Whitfield County Schools superintendent knows the needs of children exist beyond the classroom

·5 min read

Dec. 17—With student services among the departments under Mike Ewton's purview when he was assistant school superintendent, all referrals to the Division of Family and Children Services from Whitfield County Schools came through his office, and "I made sure to read every one, because it wasn't just a number to me."

"It was a sobering reminder to me that while some kids have everything they need at home, many of them don't," which is why his overarching philosophy for Whitfield County Schools is "the whole school community supporting the whole child," said Ewton, who was sworn in as Whitfield County Schools superintendent July 1.

Schools can "no longer just teach the classroom pieces and leave it at that, because students have a lot of needs schools need to support with wraparound services," from food and clothing to counseling.

Whitfield County Schools already supports students significantly, as do the communities that surround the schools in the system, but "I'd like to expand that even more" as superintendent, said Ewton, who replaced Judy Gilreath as superintendent when she retired June 30. "Even if you don't have kids in (the school system), you have a vested interest in the schools if you're a taxpayer, and if you live here, you want a strong school system, because that helps attract businesses to the community and (educates) a trained workforce locally."

After a stint in the U.S. Army, Ewton's eight years with the Whitfield County Sheriff's Office as a deputy sheriff helped propel him toward the education field.

"In law enforcement, you often see people at their worst, and I'd see kids who were victims, witnesses, and even sometimes offenders," said Ewton, who has been with Whitfield County Schools for 17 years. "I knew if I was going to make a real difference, I had to get into the education realm" to reach children before they got to a point where law enforcement was involved, because "you can't arrest your way out of these problems."

Though he lived in Catoosa County as a child, Ewton is a product of Whitfield County Schools, since that's where his mother, Lelia Mullis, taught.

Whitfield County Schools "was home," he said. "That was where my friends were, and, as a kid, that is your world."

His aunts also taught in the school system, and his daughters, Morgan Elder and Chelsea Ewton — the latter is a teacher at Dawnville Elementary — and parents attended schools in the Whitfield County Schools system, so "I definitely have a vested interest" in the system, he said. Naturally, "there's a lot of pride involved" to be superintendent.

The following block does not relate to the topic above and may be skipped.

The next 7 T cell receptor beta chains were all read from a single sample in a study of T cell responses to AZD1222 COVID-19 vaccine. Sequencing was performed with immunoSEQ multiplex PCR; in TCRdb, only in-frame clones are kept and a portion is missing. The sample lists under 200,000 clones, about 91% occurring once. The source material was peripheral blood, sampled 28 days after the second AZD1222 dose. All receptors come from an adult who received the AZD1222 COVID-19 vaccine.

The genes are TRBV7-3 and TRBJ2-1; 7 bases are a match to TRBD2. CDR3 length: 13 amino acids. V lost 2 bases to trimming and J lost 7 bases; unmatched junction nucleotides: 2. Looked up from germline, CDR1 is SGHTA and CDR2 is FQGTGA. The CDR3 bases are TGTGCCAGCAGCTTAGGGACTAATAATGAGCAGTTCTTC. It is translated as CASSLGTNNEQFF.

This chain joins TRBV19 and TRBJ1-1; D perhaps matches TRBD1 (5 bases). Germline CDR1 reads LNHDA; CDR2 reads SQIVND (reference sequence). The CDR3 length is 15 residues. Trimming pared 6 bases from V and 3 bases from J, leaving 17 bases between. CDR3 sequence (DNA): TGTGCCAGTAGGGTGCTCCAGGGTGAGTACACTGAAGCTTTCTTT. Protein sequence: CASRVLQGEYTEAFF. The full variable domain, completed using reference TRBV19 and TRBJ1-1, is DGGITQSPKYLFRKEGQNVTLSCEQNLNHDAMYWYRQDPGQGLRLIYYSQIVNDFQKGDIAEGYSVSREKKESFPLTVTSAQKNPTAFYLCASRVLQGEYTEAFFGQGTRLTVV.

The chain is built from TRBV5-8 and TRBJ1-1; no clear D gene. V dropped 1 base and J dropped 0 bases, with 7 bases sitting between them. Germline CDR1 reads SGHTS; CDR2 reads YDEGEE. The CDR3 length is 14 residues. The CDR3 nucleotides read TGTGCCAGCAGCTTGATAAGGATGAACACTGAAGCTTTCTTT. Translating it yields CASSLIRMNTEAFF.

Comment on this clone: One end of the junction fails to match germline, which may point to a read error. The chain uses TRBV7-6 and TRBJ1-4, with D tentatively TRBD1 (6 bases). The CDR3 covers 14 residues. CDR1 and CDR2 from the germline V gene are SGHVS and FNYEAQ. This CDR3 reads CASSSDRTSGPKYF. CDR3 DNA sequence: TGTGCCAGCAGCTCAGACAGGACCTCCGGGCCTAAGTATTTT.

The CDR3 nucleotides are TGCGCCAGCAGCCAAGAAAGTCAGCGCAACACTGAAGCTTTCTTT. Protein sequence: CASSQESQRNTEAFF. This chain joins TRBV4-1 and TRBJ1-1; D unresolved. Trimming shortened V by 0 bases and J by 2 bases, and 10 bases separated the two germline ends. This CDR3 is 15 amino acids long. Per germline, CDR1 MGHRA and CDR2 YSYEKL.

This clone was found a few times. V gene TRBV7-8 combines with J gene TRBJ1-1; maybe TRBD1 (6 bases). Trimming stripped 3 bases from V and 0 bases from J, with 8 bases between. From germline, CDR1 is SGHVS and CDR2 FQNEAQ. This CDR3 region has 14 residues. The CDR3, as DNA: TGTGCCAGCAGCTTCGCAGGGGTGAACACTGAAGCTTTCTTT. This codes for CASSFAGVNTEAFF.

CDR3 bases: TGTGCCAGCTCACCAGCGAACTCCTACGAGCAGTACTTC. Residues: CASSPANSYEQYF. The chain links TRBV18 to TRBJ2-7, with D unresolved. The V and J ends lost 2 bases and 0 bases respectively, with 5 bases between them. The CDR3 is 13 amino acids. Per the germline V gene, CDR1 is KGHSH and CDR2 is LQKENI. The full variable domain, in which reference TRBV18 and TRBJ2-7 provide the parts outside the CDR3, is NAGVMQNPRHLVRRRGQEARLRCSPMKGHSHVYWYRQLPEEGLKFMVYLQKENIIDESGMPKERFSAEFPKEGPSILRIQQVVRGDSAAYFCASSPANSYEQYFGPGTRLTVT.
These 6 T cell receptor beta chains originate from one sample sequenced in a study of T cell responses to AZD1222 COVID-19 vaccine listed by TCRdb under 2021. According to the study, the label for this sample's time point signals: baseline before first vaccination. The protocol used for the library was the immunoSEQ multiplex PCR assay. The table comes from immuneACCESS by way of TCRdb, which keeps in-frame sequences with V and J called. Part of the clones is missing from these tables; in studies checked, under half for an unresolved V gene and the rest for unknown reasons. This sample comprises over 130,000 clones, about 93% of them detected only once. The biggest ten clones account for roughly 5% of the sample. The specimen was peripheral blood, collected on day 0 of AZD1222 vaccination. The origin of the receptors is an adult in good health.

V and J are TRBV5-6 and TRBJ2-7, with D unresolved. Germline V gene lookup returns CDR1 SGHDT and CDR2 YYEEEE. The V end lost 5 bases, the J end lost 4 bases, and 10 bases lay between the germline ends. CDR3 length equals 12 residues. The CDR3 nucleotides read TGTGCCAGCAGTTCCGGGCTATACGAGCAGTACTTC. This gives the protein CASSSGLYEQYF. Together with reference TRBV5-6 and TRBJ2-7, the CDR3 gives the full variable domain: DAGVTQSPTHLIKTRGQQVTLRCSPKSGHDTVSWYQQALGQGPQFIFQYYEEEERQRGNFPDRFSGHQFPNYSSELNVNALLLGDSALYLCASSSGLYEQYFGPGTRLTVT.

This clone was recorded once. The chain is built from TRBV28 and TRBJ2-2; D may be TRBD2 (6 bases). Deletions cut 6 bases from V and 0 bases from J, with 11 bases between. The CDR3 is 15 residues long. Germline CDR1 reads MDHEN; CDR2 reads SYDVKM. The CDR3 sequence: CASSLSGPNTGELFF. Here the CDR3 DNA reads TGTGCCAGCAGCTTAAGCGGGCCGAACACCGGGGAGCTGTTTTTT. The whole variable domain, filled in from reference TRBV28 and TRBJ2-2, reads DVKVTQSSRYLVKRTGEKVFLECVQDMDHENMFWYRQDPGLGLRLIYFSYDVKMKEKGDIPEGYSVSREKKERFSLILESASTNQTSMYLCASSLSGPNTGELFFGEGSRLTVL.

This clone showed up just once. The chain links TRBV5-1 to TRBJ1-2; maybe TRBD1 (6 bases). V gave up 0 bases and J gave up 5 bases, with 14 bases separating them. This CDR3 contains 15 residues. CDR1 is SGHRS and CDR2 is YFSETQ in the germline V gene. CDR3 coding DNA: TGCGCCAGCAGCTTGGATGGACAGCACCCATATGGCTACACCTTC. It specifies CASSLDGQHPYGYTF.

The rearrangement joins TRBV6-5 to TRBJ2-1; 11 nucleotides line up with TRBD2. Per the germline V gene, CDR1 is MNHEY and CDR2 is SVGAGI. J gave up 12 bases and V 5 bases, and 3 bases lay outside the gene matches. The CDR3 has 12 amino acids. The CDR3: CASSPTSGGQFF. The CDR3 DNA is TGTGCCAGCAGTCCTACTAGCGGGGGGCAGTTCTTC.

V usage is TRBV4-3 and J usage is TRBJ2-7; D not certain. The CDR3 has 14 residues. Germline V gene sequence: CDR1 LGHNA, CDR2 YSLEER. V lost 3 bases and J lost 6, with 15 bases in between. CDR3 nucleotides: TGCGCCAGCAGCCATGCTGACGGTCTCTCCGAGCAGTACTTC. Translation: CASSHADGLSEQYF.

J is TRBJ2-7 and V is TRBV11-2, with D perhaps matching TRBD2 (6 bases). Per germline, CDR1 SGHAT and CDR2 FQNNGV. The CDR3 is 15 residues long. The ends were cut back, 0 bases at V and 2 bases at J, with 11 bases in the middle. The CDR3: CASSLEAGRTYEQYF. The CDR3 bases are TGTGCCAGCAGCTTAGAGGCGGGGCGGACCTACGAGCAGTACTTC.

His first day, however, Ewton "felt like I was in somebody else's office, but once the phone starts ringing and you get to work you're up and running," he said. "We were definitely blessed as far as transitions go — if you have an abrupt change, everyone has to scramble — and the leadership team here has been together so long that we're continuing with business."

"The biggest change for me is I don't walk down the hall to (the superintendent's office) to get an answer anymore," he said. "I'll walk down the hall to get information and input, but the buck stops here."

In the future, the school system will have to be even more aggressive in recruiting teachers than previously, Gilreath said.

"I just don't see young people getting into teaching like they used to," and during her tenure, she noticed "it was harder to find teachers, not just in math, which was always tough, but in (areas) like special education."

"We have a teacher pipeline with Dalton State College and others, and we want not just the best teachers, but a very diverse group of teachers" to serve a diverse student body, Ewton said. "We want to be a system (teachers) want to come work in, whether they're from this region or not."

Facilities will also be a priority going forward, because the school system has several old buildings that are "very expensive to maintain," Gilreath said. "We don't get enough funding from the state, and I don't know what we'd do if not for ESPLOST (Education Special Purpose Local Option Sales Tax funds)."

A SPLOST is a 1% sales tax on most goods sold in a county, and school systems typically use their version to finance work like renovating current schools and building new ones.

"If we didn't have ESPLOST we wouldn't even be able to maintain our existing buildings, much less do renovations or repairs," Ewton said. "We have aging infrastructure, and they're things you don't see, like roofs, air conditioning and plumbing, but you certainly know it if you're in a building where your roof is leaking."

Buildings are like "living organisms," Ewton said. In the same manner a person can eat healthy, exercise, avoid bad habits and be proactive with screenings and exams, or wait for a "catastrophic event and then hope major surgery works," preventative maintenance on structures is typically a better option that waiting for expensive failures.

That's why Ewton hopes to spend more caring for buildings on the front end in hopes of avoiding monumental expenses on the back end, he said. ESPLOST funds help with that, and the school system hopes to use some of the $26 million from the federal American Rescue Plan for roof and air conditioning maintenance.

"We have 2,300 air conditioning units in the district, and (those are) the job of two full-time people," Ewton said. "That's all they do every day, but two people (for) 2,300 air conditioners doesn't go very far."

"We're very grateful" for American Rescue Plan and ESPLOST funds, because those funds "free up other funds for us to go farther down our facility needs list, but it still doesn't come close to covering it," he said. "We have a lot of aging buildings and needs."

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